For complicated reasons—busy parents, culture shock, lack of friends outside my family circle—I reached the age of 8 without seeing a single movie. The whole business was a mystery to me. Because everyone was talking about Star Wars that summer (it was 1977), I begged my Maiguru Sana (Auntie Sana, my mother's big sister) to take me to a screening of it in Wallingford. She agreed. She, too, had never seen a movie in her life, even though she was 33 at the time.
We traveled to Wallingford, we entered the theater, we sat near the front row, the spectacle began, the spectacle ran, the spectacle ended—and I was totally transformed. (My maiguru, on the other hand, slept through the whole thing—even the explosive space battle couldn't wake her up.)
Now to explain the cause behind my great transformation. Before seeing the movie, I understood the war of Good against Evil to be an entirely Christian one: God versus Satan. The war happened on the ground, in the sky above, and in the immense dark space beyond the moon. The universe was ordered by heaven and hell. So imagine the shock of seeing on the screen a whole different order, a whole different war between the forces of Good and the forces of Evil; a war, furthermore, that made no mention of Jesus, or Lucifer, or the star of Bethlehem, the Romans, the beasts in The Book of Revelation, or the Last Supper. Yet, even in the total absence of the Christian drama of good and evil, I still recognized the drama of good and evil in a faraway galaxy.
In the bright afternoon light of that day, I realized that God was limited and what was infinite was the Good itself, and that the Good could take on different shapes (Obi-Wan Kenobi, John the Baptist, Luke Skywalker, Princess Leia, Mary Magdalene). On the bus back to my aunt's apartment, my head was on fire. The fictional world of that galaxy far, far away changed my real world on earth. I went into Star Wars a Christian, and I walked out of it an atheist.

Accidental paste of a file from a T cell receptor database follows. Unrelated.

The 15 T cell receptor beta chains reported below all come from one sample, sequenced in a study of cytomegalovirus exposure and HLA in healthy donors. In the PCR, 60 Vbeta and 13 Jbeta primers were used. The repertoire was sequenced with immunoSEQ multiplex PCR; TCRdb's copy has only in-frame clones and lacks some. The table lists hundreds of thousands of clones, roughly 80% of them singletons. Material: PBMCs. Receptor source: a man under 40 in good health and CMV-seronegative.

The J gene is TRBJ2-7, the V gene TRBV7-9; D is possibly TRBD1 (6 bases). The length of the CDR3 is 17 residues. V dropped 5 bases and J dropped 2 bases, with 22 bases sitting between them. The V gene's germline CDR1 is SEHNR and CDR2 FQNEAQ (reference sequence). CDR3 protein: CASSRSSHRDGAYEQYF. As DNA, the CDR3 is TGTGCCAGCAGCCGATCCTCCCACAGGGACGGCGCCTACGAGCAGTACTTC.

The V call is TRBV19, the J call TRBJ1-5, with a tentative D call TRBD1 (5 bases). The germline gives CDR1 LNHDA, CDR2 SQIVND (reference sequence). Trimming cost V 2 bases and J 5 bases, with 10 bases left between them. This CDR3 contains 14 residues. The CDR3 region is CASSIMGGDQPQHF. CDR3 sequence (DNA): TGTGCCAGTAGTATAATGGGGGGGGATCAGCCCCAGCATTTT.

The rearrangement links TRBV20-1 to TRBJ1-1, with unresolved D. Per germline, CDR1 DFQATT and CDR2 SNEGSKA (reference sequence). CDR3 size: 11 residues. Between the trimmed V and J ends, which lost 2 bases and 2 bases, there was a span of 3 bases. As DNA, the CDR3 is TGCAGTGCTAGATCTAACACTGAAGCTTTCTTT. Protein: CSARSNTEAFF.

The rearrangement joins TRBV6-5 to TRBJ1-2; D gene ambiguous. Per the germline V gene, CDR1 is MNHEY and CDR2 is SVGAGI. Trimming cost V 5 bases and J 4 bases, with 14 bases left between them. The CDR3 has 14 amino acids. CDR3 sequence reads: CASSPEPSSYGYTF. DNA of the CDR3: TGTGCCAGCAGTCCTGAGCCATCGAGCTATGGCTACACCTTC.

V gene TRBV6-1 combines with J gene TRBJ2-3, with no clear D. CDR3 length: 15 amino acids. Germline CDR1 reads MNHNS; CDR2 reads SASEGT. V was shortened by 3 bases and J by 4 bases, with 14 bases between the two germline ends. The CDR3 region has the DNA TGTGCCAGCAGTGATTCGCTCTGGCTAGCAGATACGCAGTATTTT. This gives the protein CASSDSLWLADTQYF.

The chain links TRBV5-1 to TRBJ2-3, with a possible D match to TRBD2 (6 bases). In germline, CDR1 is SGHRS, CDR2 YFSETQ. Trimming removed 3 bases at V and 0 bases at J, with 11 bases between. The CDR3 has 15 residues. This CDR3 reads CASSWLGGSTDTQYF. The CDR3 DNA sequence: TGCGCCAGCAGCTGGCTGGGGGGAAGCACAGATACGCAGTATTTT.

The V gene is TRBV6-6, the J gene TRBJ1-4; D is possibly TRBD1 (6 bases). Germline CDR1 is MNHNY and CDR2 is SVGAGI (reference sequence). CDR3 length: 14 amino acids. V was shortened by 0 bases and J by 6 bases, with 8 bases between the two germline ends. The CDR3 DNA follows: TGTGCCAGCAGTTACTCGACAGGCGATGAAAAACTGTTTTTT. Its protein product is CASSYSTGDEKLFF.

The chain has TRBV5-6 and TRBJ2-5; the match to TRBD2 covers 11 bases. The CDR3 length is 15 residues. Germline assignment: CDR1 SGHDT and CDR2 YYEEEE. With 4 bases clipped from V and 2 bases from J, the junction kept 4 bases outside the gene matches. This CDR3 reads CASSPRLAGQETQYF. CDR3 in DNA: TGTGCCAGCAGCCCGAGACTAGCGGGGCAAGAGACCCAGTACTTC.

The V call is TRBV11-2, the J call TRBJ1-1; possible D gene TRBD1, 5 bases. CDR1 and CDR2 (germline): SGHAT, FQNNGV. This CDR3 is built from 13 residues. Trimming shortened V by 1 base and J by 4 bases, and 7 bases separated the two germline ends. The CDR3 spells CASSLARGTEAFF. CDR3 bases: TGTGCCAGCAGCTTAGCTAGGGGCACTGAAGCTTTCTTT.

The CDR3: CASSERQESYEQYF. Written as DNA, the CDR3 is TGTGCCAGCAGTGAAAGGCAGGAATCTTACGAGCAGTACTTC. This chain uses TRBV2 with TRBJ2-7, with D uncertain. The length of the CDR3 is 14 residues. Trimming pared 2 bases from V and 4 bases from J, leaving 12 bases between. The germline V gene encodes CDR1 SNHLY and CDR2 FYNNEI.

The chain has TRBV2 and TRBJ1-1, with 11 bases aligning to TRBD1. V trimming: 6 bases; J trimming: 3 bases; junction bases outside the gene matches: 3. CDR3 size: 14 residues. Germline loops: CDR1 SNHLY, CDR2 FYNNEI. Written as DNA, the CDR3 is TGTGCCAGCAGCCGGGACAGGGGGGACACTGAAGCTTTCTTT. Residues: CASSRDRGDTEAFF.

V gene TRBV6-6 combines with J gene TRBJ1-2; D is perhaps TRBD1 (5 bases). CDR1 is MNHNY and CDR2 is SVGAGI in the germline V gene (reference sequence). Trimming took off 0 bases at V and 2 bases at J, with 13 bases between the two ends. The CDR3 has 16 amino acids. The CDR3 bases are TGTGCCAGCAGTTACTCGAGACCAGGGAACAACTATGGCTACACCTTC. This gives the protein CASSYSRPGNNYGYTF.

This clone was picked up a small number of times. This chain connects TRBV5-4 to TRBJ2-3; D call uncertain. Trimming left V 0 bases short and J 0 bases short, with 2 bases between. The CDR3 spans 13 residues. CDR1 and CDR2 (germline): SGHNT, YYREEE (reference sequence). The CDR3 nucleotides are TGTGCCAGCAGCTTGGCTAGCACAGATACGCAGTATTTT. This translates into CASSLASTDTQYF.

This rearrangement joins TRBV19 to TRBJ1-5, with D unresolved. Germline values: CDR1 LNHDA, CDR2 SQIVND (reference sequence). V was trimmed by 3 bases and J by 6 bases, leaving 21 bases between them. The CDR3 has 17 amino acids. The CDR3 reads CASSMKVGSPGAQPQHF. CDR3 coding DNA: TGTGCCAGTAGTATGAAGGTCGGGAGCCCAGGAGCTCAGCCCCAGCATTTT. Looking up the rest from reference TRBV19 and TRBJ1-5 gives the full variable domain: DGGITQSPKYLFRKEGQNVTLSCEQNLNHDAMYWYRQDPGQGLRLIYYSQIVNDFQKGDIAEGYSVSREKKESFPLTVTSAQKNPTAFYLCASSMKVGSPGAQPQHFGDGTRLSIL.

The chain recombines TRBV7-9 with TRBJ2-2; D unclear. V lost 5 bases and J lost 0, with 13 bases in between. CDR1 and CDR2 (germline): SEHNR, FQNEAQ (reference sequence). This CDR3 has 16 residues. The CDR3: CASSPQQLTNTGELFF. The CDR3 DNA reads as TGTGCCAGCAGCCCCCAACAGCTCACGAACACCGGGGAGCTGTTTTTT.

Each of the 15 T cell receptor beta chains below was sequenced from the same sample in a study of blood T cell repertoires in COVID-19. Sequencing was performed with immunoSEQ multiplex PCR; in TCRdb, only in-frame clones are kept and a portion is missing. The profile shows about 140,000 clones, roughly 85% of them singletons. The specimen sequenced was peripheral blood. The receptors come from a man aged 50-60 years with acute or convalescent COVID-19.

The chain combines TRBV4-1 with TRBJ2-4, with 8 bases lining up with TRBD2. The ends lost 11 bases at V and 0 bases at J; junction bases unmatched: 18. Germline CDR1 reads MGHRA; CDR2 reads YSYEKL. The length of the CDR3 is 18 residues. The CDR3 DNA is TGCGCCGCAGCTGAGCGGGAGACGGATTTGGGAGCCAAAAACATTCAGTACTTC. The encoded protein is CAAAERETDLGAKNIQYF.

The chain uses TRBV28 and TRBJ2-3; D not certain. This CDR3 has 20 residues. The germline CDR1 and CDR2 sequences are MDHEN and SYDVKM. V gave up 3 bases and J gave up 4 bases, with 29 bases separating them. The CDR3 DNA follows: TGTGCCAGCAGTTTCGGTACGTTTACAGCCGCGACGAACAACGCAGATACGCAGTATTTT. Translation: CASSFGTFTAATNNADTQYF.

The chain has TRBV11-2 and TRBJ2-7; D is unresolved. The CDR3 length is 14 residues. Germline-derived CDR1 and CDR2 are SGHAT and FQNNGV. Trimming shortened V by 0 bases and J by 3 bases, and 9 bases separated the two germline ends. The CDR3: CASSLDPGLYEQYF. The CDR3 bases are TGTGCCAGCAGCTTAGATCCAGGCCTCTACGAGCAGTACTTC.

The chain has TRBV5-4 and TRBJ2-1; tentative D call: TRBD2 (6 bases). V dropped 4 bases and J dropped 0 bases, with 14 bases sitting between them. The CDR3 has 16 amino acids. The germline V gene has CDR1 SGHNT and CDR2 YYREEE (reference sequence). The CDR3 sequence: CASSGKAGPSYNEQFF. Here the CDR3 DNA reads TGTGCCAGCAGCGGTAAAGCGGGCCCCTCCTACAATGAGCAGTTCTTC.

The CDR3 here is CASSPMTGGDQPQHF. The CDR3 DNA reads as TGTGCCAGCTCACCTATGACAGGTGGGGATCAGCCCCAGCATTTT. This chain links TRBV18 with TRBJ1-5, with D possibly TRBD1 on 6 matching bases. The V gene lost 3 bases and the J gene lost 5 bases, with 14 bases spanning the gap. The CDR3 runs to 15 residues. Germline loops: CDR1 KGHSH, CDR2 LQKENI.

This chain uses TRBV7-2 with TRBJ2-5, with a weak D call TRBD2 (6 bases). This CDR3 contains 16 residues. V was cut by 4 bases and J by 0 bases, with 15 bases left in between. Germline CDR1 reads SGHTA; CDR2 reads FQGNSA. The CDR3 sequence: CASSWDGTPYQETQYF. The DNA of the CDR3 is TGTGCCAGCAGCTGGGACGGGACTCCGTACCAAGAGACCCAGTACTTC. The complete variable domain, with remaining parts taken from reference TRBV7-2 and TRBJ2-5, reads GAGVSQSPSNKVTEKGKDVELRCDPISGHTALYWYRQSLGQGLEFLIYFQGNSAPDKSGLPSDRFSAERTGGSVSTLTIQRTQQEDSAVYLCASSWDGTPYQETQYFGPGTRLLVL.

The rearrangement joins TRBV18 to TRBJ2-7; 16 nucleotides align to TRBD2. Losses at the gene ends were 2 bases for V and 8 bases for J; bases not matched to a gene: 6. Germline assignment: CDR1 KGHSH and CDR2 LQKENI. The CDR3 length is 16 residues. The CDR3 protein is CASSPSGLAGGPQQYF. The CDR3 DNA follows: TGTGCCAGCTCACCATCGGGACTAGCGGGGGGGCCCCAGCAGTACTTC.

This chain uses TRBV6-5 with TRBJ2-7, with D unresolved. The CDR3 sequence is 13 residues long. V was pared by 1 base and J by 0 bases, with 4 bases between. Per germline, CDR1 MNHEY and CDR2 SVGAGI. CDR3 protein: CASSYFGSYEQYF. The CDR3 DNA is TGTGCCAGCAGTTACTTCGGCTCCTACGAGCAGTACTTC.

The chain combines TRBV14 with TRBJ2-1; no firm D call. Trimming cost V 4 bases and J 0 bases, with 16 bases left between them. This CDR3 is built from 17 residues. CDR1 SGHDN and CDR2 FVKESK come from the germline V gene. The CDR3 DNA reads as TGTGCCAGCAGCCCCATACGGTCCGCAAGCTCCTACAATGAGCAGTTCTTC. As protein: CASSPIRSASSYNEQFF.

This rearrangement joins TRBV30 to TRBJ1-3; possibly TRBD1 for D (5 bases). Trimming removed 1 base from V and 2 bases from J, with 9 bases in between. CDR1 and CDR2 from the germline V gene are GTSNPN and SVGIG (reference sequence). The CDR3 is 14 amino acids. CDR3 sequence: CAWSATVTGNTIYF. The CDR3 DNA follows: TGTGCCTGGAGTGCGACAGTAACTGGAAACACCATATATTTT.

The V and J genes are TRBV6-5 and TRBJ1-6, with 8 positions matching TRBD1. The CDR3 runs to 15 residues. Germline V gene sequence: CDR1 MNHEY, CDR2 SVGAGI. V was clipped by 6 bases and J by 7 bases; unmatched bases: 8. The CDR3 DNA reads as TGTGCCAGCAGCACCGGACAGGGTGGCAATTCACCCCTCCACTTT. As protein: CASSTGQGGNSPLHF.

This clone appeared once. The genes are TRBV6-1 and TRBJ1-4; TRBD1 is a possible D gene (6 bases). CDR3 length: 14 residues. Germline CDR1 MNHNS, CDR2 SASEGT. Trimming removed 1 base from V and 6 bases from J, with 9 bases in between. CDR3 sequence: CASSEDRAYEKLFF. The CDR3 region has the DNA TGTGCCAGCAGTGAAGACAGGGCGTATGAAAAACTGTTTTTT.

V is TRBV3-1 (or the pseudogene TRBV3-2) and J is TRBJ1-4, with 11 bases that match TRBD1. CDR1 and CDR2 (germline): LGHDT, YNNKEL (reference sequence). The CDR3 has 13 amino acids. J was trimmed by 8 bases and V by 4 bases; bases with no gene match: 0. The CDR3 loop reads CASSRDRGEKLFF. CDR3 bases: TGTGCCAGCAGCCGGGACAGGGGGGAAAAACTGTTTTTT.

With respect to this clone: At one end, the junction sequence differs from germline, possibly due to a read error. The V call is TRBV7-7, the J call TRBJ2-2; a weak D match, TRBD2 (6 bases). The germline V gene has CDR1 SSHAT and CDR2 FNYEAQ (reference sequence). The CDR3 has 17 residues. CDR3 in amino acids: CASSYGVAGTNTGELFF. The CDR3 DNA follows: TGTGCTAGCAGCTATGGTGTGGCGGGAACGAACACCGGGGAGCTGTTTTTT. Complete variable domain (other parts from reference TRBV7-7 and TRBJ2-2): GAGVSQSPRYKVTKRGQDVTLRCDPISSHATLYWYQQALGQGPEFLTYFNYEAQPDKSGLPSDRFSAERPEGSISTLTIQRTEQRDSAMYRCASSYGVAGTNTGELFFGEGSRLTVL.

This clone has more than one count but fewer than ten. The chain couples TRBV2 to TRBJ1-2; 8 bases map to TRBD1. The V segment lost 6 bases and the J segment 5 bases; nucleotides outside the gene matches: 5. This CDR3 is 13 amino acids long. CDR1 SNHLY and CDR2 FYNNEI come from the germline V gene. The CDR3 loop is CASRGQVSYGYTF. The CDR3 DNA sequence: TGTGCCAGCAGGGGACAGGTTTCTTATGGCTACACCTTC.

It is for this reason that I did not find it at all funny or wacky when I learned from a Cornish film student, Kyra Del Moral, of the existence of a whole institute in Seattle that is devoted to the galactic art of lightsaber combat: the Jet City Saber Guild. I understood the importance of engaging fully with this work of science fiction—participating in its culture, rules, laws, and wars.
The guild—which is officially recognized by Lucasfilm—meets every Thursday. Members performed a vigil at the Space Needle for the death of Carrie Fisher (Princess Leia Organa of Alderaan) in 2016 (with lightsabers raised), and they'll stage a few performances at this weekend's Emerald City Comic Con.
If you are a beginner joining the guild, you will learn how to fall, how to roll, how to leap, and to how use the defining Jedi weapon. And, most important of all, the guild has strict costume standards. The absence of complete seriousness will only diminish the reality, the experience of true lightsaber fights—an absolute commitment to the Star Wars universe is required.
We can imagine that entering Seattle Unity, the South Lake Union building that houses the guild, is, for a member, like entering another world that can transform their real world. This is why, when leaving the guild after hours of galactic fights in proper Star Wars garb, a member might see the night clouds and the bright moon and the terrific traffic jam on Denny Way with different eyes. They have returned to Seattle from a galaxy that's far, far away.